As recently as 2011, members of Congress were worried about America's "increasing reliance on hostile countries for energy." Now, there's a lesson in how quickly things change.
In less than a decade, the nation's energy situation has been altered so dramatically as to be unrecognizable. Not long ago, America was in abject and needless dependency on foreign oil, importing 64 percent of what it consumed as recently as 2007. Today, the nation produces more than 76 percent of what it consumes. It leads the world in the production of petroleum liquids. Its oil exports have gone from zero to more than 2 million barrels a day in just a few years.
President Trump has taken measures recently to take advantage of our growing dominance in world energy production. His Interior Department is moving to allow offshore drilling in many regions previously off limits. He has also killed an Obama-era rule that would have imposed unjustifiable costs on people fracking for oil on federal lands.
Increased oil production will help low-income consumers and people looking for skilled jobs in the economy of the next two decades. It might also help calm turbulent regions of the world by reducing the flow of petrodollars to terrorists and cutting the power that hostile regimes have over life in this country.
It will modestly help America rectify trade imbalances, against which Trump rails. It will also reduce the federal deficit, as Uncle Sam collects the leases of oil drilled on public lands and the taxes paid by thousands of new hires in the oil industry.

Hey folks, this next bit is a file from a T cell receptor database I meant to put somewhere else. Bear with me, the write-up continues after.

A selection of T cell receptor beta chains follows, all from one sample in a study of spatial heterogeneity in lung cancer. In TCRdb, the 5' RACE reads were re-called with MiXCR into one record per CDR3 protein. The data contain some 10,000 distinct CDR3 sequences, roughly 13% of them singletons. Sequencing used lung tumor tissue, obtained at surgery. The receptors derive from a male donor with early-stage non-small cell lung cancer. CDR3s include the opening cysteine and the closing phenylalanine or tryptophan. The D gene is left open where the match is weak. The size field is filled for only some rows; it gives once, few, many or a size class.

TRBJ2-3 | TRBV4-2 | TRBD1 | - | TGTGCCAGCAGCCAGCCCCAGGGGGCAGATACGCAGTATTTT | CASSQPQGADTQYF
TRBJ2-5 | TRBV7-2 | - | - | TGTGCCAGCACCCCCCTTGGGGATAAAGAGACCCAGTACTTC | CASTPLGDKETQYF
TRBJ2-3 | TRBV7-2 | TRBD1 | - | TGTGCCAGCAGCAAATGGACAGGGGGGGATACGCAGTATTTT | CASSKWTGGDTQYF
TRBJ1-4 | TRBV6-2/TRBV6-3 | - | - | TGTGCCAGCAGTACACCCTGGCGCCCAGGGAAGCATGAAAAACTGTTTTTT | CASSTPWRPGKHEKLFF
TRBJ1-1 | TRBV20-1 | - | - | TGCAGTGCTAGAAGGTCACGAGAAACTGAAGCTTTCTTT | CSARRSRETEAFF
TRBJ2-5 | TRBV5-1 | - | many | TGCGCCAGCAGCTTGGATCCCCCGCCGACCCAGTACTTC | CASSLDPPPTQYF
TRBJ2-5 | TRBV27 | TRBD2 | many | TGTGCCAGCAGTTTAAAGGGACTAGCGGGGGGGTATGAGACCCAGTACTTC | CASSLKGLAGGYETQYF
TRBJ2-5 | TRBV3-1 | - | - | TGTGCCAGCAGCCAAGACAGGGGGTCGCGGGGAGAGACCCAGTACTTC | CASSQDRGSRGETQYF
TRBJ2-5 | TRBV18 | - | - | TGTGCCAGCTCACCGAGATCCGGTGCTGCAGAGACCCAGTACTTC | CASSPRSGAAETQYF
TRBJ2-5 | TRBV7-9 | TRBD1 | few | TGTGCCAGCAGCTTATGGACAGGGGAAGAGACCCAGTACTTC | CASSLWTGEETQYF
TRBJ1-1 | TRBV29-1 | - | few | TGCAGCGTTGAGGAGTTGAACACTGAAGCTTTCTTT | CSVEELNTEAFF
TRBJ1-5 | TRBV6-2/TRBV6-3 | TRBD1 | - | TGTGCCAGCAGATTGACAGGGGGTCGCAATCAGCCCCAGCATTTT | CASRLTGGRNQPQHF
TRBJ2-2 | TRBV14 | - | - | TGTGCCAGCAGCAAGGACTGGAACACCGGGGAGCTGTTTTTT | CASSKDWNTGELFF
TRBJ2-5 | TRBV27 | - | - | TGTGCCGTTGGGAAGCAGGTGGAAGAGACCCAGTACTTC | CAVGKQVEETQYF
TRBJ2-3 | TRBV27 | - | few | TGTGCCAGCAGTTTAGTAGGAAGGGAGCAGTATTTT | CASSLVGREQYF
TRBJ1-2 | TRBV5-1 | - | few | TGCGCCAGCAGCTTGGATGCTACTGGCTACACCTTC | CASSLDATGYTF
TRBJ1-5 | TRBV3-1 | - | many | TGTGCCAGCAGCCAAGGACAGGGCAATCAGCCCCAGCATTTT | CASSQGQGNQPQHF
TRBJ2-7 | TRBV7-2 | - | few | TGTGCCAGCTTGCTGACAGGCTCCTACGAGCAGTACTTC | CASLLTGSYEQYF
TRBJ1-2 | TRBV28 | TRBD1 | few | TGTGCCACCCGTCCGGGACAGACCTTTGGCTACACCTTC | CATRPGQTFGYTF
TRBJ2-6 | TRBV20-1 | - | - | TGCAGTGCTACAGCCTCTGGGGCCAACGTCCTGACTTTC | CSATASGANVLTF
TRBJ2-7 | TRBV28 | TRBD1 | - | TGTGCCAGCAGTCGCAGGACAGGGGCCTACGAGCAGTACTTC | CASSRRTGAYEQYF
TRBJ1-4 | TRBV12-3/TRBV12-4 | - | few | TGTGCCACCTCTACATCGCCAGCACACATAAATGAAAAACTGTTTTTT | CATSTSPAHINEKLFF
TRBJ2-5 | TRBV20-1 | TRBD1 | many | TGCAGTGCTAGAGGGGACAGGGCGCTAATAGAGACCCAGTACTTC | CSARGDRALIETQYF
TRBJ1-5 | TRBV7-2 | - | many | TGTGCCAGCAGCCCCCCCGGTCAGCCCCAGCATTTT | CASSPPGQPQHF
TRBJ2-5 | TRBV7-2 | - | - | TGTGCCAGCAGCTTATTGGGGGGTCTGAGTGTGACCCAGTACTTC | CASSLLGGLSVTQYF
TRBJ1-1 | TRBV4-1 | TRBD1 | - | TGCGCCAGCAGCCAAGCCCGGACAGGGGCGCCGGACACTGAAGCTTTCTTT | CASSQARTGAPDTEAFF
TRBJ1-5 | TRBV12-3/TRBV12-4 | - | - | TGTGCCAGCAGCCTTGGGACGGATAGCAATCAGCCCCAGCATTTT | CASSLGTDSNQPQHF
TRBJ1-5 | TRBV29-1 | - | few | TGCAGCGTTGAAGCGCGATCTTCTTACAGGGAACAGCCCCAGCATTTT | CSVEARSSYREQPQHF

Trump is not only right to get his administration out of the way of oil development, but is also doing it just at the right moment. We know that the U.S. and all other nations need oil and will for the foreseeable future. But it is also an unspoken inevitability that humans will not use oil forever in the amounts they use it today.
The technological advances that will someday move us from oil to a cheaper and cleaner alternative are not right around the corner. But they will come, and this is something oil companies already anticipate. That's why this is the moment to exploit available resources that will be less in demand someday.
There is a limited window in which America can unlock its wealth and power through the production and export of as much oil as possible. It would be a dereliction for the federal government, out of misguided concern about environmental problems that it cannot solve, to let the Saudi royal family, the Iranian mullahs, and Russia's kleptocracy make the most money from selling the most oil.
Beyond the fracking regulations and the offshore drilling, Trump has, by signing the tax reform bill, opened the Arctic National Wildlife Refuge for oil exploration. For nearly 40 years, the Left needlessly obstructed this move, arguing, among other things, that it wasn't worth opening up ANWR because it would take 10 years for its oil to reach consumers. The usefulness or otherwise of Alaskan oil will now be decided by market forces, which is to say by everyone, rather than by the whim, posturing, and ignorance of politicians in Washington.
That is a hopeful development for a happy new year.
The Washington Examiner